If you’ve ever stood on the banks of the Mekong River, you’ll know what bun bo is. It’s a rich beef broth with rice noodles that’s a staple of Vietnamese fast food stands. It’s also on the menu at Barcelona’s Bun Bo, and made the same way, with just a couple of tweaks to make it easier on more delicate European stomachs. The rich variety of flavours in Vietnamese cuisine owes a lot to the different grasses used. These must, of course, be fresh, and so should the other ingredients. Jorge, one of the owners, says that their kitchen follows a strict rule: to use only what has been bought fresh that day. He’s not fibbing, judging by their spring rolls at least. Rolls of wafer-thin rice paper harbour a filling of fresh shrimp, pork, cashew, noodles, mint and basil. Another signature dish is the pho soup, again with rice vermicelli and spring onions. One bowl, the Vietnamese say, will set you up for the entire day. They’re not kidding, this nutritious soup simmers for a whole 8 hours. To intensify the flavour you can add pepper, mint, bean sprouts and lime juice to a base of beef, chicken or vegetable broth. The atmosphere is very special, too. Little Chinese lanterns hang from the ceiling, the walls are guarded by an army of Buddhas, while parked in the middle of the dining area is a genuine street cart. The unusual décor and good food make Bun Bo a popular spot, so be ready to join a queue for a table in the evenings. The best place from which to observe its progress is the bar. A caipirinha or a mojito will set you back 50 per cent less than in many other Barcelona eateries.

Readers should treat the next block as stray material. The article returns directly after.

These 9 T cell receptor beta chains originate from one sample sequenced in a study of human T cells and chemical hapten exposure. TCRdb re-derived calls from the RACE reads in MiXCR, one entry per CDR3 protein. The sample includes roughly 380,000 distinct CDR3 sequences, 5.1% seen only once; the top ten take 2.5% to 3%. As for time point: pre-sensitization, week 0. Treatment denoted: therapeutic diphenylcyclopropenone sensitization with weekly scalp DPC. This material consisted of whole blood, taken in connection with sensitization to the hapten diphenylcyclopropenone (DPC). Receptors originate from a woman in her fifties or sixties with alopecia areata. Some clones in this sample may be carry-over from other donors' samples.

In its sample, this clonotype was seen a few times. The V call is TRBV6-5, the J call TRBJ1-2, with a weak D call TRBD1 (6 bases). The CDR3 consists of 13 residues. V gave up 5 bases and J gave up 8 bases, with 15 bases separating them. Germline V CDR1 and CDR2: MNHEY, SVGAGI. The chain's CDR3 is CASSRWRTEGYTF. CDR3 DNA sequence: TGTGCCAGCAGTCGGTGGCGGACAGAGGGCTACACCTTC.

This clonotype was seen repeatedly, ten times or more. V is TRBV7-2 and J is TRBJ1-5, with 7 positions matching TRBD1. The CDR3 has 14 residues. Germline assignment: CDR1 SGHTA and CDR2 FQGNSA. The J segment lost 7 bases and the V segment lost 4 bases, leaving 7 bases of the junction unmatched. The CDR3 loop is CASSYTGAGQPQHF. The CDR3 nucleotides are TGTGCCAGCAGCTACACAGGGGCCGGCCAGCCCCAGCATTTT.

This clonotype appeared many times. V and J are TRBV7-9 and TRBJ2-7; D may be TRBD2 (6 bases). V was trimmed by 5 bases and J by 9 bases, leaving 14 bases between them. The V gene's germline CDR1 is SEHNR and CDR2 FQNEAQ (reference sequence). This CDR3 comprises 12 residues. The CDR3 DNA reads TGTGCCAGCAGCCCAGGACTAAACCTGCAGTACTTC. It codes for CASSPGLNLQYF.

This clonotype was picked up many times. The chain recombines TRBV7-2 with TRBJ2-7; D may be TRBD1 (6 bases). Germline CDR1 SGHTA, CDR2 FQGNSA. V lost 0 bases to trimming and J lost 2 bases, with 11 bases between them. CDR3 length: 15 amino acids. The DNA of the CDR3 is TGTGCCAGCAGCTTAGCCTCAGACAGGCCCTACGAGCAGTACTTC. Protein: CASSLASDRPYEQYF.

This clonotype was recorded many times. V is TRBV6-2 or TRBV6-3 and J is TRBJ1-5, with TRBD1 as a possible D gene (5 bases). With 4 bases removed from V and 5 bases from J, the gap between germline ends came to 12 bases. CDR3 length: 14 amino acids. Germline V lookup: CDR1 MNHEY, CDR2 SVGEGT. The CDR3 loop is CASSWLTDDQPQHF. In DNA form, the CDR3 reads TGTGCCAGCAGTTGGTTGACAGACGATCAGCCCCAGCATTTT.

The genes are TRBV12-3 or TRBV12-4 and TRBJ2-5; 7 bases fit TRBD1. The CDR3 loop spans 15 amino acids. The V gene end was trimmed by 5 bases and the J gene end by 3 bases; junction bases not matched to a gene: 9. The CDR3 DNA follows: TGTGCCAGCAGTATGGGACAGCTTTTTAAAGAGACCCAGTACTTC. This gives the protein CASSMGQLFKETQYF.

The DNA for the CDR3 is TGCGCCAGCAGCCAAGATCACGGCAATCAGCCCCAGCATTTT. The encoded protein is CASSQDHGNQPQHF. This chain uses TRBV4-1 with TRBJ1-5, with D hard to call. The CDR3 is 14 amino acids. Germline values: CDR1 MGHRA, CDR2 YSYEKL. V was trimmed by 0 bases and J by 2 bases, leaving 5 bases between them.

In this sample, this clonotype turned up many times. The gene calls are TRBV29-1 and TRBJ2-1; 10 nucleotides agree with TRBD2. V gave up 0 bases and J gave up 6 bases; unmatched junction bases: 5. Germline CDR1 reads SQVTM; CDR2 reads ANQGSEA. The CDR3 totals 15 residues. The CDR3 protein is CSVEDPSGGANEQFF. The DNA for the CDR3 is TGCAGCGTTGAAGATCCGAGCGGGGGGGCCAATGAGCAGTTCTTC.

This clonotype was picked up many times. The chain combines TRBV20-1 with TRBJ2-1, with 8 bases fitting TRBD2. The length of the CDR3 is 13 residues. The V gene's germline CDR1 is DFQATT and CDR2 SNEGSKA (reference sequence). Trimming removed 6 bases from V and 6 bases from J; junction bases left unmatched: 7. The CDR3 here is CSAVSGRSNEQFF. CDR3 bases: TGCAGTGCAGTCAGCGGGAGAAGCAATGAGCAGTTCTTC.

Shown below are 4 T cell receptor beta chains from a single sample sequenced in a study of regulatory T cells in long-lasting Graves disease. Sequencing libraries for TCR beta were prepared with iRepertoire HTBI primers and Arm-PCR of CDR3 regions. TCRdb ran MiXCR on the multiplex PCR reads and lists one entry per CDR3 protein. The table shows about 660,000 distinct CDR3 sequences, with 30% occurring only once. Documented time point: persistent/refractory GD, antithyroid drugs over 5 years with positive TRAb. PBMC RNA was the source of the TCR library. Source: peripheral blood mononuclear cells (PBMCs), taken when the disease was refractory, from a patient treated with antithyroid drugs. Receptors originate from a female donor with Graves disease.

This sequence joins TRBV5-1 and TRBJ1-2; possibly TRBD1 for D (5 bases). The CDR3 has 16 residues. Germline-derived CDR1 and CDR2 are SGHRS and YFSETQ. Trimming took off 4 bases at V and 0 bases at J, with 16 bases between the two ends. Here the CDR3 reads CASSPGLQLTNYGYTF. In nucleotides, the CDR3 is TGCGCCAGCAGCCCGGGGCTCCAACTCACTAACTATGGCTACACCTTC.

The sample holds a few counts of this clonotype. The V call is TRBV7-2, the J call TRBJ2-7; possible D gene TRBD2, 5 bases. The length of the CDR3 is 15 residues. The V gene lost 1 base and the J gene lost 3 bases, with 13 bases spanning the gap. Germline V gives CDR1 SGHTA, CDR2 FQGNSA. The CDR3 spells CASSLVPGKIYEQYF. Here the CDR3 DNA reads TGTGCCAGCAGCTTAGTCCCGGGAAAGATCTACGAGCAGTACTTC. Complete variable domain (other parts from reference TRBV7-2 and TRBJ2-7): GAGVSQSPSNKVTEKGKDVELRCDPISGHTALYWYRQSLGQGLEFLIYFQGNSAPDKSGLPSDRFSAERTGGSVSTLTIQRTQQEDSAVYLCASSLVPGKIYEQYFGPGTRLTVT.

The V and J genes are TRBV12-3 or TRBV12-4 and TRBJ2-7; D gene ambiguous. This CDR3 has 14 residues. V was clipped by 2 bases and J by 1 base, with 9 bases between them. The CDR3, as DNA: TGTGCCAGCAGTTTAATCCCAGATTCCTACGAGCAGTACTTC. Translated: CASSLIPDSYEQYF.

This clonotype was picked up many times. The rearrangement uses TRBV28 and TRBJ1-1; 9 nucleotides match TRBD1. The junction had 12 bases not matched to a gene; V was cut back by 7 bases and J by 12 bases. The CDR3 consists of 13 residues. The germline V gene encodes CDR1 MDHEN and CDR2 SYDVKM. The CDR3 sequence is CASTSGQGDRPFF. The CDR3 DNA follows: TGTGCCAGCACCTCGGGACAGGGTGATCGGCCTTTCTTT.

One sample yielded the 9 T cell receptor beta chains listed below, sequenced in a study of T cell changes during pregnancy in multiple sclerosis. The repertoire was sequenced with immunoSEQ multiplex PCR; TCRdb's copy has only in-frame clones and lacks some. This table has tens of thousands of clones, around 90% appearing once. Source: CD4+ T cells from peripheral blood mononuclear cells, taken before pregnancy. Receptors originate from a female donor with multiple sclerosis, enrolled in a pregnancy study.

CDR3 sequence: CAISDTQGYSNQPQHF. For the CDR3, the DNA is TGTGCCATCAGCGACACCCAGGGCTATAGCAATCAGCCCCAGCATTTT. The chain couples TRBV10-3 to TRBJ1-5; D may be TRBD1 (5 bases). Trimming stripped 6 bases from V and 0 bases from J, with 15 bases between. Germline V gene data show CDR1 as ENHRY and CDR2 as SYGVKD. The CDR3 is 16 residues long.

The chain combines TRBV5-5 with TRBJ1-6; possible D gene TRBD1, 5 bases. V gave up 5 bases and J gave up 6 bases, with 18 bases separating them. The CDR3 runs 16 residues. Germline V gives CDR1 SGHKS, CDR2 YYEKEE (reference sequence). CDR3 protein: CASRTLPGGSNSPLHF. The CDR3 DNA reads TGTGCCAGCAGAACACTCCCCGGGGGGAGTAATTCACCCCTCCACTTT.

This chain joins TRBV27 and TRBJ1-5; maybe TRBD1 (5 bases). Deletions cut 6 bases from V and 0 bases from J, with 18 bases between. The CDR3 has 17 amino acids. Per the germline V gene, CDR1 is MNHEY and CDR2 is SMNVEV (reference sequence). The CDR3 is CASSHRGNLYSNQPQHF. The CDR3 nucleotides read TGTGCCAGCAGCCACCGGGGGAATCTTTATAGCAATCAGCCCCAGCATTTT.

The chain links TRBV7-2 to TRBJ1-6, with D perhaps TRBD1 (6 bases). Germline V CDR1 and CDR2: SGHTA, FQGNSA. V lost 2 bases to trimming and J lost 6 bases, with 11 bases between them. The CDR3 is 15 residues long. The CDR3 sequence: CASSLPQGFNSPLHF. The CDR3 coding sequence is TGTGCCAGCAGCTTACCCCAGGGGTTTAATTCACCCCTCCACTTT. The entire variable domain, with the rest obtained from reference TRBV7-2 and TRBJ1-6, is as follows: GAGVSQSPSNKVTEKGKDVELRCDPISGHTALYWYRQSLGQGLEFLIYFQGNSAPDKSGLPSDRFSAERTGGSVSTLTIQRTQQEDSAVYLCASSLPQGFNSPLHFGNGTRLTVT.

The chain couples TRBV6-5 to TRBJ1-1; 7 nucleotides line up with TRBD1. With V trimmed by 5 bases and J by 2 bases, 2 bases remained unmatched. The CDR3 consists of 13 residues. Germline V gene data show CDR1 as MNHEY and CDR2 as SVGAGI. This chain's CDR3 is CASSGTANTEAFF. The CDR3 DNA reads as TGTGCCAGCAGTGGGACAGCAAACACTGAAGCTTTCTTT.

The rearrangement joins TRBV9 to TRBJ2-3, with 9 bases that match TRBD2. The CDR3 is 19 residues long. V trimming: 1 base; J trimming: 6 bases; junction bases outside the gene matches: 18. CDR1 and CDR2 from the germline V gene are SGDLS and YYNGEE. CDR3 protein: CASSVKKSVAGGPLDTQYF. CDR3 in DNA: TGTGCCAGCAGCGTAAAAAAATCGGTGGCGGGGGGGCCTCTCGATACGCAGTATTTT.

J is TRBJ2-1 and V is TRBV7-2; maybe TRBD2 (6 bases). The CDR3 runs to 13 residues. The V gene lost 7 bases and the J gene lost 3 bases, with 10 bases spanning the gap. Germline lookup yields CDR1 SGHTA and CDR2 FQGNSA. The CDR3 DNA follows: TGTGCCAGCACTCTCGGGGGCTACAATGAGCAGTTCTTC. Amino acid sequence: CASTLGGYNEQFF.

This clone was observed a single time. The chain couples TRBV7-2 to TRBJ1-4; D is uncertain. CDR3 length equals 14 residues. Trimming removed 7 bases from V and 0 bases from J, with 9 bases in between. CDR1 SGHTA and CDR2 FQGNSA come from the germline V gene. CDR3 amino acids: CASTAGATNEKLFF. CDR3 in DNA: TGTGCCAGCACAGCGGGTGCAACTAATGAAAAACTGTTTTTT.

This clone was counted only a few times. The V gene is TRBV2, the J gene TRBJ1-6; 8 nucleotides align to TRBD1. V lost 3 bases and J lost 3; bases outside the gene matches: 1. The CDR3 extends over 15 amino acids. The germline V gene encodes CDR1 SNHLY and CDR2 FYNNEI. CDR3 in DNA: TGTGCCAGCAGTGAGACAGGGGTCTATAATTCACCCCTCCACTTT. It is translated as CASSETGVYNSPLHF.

Where: Sagristans, 3, metro Urquinaona/ www.bunbovietnam.com